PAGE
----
From Insights to Intelligence: The Next Decade of MROCs
by Bob Yazbeck, Vice President, Digital Methods, Gongos, Inc.
Born from a brand advocacy platform, online research communities were a welcomed disruption in our industry. By 2004, they established themselves at the intersection of practitioner, platform and consumer in providing dynamic means to hear consumers, observe behavior and collect data. One decade later, communities have to become even more sophisticated, accounting for internal challenges and new streams of data. We believe they must disrupt again—moving teams beyond pure insight generation to better fuel intra-organizational intelligence.
But this will take a mindset shift on all of our parts. Insights professionals will need to place as much focus on the organizational relationship with the community as the consumer-vendor relationship. To achieve this, end-users must regard communities as a hub of intelligence, rather than an “address” to engage in meaningful chatter with their customers. Likewise, insights partners will be prompted to design more intuitive and interactive environments engineered to collect, consume, and curate knowledge within the platform itself. Proportionately, these hubs will have to be crafted to facilitate cumulative learning.
Intelligence communities—if we can call them that—stand to become a pivotal platform for future-thinking insights organizations. At their peak performance, they will catalyze crossfunctional learning—and decisions large and small—throughout the entire organization.
In order to break the deeply engrained pattern of primary data collection and insight generation, we’ve identified four specific areas where communities stand to evolve:
1. A La Carte Learning To Real-Time Collaboration
Rather than moving from one fixed stage of questions and objectives, to another of answers and themed reports, community partners need to work in tandem to see stories unfold. Historically, suppliers and clients diverge onto two paths – suppliers head off to generate insights while clients develop discussions to shape the issues. A truly collaborative relationship will be far more iterative. All parties will be as equally able to absorb inbound knowledge as they fuel continued learning initiatives. Community platforms will be constructed to behave more like an intranet of knowledge – where real-time notes, comments, playbooks and next-moves will help facilitate graduated learning within the client organization and with their partners.
2. Feeding Organizational Intuition
For communities to remain relevant, there needs to be a clear and explicit linkage between the insights-fed story and the organization’s strategic planning. In a perfect world, this happens as a top-down approach – plans are developed, objectives are clearly stated, and work is initiated. Yet, many of us (yes, clients too) do not operate in a perfect world, so a bottom-up approach often prevails. Visualize a fluid network, with a hierarchy, nodes and paths – strategic plans are the framework, objectives and research activity are the nodes, and the story describes the path. It’s through a network where we more easily uncover connections that were previously difficult to detect. This network of knowledge needs to reach beyond the initial audience and live on in the organization—not only to provide inspiration, but serve as a blueprint when hypotheses arise and bottom-up approaches are in order.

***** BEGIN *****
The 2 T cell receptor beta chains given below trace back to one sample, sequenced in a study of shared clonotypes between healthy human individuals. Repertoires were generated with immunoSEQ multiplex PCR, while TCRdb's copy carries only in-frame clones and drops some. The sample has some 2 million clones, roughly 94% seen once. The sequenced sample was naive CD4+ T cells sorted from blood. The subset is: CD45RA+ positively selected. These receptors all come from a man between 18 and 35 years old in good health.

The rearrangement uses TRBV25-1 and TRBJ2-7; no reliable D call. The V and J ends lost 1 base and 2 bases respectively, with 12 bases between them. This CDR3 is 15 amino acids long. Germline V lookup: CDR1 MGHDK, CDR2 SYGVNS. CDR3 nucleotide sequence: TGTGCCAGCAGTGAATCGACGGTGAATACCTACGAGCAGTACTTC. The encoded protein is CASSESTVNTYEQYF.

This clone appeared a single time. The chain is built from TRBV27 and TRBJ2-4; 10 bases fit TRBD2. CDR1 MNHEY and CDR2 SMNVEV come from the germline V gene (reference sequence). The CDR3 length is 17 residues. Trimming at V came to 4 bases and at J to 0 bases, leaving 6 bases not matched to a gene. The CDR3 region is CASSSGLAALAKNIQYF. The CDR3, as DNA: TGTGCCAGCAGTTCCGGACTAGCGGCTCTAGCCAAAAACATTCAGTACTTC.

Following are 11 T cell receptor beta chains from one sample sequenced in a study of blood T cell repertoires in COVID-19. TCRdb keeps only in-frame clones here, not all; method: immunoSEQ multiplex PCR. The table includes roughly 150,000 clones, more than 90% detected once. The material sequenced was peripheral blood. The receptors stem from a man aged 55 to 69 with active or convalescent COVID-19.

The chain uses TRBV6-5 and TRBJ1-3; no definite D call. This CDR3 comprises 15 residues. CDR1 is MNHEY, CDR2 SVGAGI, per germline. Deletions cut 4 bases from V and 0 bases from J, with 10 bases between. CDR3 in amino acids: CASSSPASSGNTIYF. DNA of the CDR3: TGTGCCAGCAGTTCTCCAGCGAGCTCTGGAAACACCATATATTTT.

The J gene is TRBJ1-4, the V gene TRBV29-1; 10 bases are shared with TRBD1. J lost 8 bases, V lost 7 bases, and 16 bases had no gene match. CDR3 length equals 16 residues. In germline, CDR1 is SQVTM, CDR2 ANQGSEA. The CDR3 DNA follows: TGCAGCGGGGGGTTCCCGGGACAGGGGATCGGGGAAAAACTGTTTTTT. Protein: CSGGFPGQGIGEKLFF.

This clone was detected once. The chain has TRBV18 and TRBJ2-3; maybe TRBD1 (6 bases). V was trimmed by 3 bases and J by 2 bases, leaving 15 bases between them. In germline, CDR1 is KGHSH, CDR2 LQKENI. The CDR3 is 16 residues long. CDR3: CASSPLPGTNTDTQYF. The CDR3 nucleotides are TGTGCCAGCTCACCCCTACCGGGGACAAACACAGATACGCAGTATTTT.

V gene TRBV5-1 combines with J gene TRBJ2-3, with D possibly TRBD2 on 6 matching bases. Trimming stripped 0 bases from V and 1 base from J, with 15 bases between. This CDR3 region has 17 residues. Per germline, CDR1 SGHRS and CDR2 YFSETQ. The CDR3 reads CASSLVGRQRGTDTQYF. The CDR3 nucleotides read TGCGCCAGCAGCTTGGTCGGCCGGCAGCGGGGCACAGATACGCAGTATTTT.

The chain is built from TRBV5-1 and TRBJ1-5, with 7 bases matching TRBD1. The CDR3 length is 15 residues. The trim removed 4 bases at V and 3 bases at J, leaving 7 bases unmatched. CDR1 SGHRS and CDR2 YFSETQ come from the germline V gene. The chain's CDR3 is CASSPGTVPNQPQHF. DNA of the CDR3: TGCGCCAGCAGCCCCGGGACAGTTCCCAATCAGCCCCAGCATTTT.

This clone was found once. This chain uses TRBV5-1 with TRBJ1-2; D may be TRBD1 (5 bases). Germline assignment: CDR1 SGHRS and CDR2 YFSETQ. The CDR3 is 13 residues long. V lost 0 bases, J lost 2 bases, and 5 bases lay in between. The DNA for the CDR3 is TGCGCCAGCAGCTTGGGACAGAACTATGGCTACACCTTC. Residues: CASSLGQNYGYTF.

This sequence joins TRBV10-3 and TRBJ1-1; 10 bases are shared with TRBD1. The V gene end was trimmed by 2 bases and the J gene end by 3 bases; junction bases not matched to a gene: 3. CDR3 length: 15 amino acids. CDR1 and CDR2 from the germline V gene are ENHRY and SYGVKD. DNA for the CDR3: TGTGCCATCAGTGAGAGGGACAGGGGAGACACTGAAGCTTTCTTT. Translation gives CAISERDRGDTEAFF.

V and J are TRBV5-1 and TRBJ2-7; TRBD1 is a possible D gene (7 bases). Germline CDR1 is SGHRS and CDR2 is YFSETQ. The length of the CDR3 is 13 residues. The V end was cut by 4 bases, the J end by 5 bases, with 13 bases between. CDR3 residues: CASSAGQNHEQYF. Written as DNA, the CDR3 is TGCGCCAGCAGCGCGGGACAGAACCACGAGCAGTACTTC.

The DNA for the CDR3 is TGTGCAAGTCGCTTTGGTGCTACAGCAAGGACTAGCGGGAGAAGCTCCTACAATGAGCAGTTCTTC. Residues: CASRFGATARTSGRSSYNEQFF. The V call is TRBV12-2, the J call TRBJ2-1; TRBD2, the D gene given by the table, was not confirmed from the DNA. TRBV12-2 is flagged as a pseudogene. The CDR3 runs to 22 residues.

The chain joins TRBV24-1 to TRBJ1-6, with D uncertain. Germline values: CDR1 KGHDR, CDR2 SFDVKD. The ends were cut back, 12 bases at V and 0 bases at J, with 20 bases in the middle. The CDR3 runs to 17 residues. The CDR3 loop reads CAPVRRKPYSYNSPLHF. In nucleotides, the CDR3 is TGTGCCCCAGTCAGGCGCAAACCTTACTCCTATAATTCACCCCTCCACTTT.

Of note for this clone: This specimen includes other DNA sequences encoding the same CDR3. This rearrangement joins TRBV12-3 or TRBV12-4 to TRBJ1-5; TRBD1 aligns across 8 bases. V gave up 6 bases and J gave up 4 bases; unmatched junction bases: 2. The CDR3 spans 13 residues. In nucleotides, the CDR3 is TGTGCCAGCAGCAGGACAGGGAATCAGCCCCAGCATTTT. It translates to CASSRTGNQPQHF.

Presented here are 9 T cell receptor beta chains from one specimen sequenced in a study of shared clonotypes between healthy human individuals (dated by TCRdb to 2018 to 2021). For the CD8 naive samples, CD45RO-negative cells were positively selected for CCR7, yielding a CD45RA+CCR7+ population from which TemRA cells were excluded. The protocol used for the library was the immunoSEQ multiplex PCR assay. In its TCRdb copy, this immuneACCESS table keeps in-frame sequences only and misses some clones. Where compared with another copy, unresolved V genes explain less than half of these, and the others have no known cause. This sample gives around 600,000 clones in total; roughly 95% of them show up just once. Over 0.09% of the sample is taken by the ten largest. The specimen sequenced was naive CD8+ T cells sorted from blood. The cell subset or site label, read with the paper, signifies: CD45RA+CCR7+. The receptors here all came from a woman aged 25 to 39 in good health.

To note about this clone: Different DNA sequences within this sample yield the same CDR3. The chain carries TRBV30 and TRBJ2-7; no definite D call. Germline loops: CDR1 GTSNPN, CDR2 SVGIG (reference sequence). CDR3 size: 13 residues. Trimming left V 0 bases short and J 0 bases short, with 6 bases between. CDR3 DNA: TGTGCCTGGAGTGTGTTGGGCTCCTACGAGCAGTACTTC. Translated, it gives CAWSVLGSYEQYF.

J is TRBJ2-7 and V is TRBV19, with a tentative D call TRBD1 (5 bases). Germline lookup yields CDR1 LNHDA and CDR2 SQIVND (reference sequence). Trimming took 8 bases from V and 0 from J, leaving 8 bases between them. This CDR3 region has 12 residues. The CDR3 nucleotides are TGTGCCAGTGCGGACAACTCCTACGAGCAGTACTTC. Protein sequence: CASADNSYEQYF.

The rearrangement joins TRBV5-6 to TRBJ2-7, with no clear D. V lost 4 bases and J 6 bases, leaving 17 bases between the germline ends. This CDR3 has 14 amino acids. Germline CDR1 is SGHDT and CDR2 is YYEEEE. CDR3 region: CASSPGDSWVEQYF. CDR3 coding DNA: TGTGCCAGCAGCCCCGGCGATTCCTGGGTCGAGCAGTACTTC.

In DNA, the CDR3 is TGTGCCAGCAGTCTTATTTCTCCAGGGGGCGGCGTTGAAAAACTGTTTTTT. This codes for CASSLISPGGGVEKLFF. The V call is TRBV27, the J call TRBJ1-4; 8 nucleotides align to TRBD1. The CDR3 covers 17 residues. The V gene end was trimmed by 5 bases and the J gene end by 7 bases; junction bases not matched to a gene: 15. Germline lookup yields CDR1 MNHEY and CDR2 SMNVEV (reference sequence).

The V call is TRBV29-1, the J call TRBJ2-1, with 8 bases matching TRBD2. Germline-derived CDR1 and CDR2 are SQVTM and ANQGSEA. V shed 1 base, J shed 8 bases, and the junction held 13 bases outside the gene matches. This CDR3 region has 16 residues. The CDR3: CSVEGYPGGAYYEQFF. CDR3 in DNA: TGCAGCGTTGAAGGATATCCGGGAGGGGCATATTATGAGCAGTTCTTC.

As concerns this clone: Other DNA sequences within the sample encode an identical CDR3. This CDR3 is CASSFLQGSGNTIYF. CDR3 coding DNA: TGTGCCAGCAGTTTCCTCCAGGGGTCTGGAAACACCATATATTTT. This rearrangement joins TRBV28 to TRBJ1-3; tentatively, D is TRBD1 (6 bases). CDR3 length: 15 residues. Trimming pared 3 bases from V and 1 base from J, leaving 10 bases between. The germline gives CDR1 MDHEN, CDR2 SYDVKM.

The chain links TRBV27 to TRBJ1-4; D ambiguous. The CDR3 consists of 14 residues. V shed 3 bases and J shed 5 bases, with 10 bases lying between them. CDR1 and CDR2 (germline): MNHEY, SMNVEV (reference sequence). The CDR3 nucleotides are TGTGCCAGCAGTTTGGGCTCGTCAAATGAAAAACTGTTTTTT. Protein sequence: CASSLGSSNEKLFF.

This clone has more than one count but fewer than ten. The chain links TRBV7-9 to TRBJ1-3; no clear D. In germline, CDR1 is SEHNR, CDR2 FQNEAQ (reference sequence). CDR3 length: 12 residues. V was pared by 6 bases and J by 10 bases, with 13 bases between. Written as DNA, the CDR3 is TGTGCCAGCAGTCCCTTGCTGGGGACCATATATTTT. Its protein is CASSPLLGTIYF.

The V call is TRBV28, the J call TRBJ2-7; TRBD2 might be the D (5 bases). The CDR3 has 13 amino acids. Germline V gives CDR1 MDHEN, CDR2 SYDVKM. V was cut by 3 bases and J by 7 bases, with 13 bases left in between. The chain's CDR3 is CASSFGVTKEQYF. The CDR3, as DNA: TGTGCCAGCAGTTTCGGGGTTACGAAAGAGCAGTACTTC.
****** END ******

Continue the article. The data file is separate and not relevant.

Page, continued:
3. An Open Ecosystem
Environments and systems are often strengthened through the introduction of outside influences. Yet, most MROCs today are based on private, invitation-only forums. The community environment has to evolve to incorporate qual, quant, social and new layers of system diagnostics – a free-flowing portal that incorporates relevant and meaningful real-world factors. There should also be an ability to fuse intelligence from outside the environment—from primary, secondary or enterprise research, social media measurements, and timely events— that affect the community alchemy. This membrane effect will promote the flow of information to break down static knowledge, corporate silos, and further infiltrate the organization.
4. Humanization of Insights
In a world of data clutter, humanizing members will become ever more important. With a foundation of engagement, trust, and anonymity—where “public privacy” is otherwise constantly challenged—intelligence communities will continue to give consumers a safe space to express themselves. Clients can engage with members face-to-face – through smart devices or PCs – in a scalable fashion. And since self-expression is becoming far more prevalent and accepted among social users, there is no more powerful proof than in personal cameos. They allow for more character-driven narratives in the quest for consumer intelligence, as well as the socialization of that knowledge throughout the organization.
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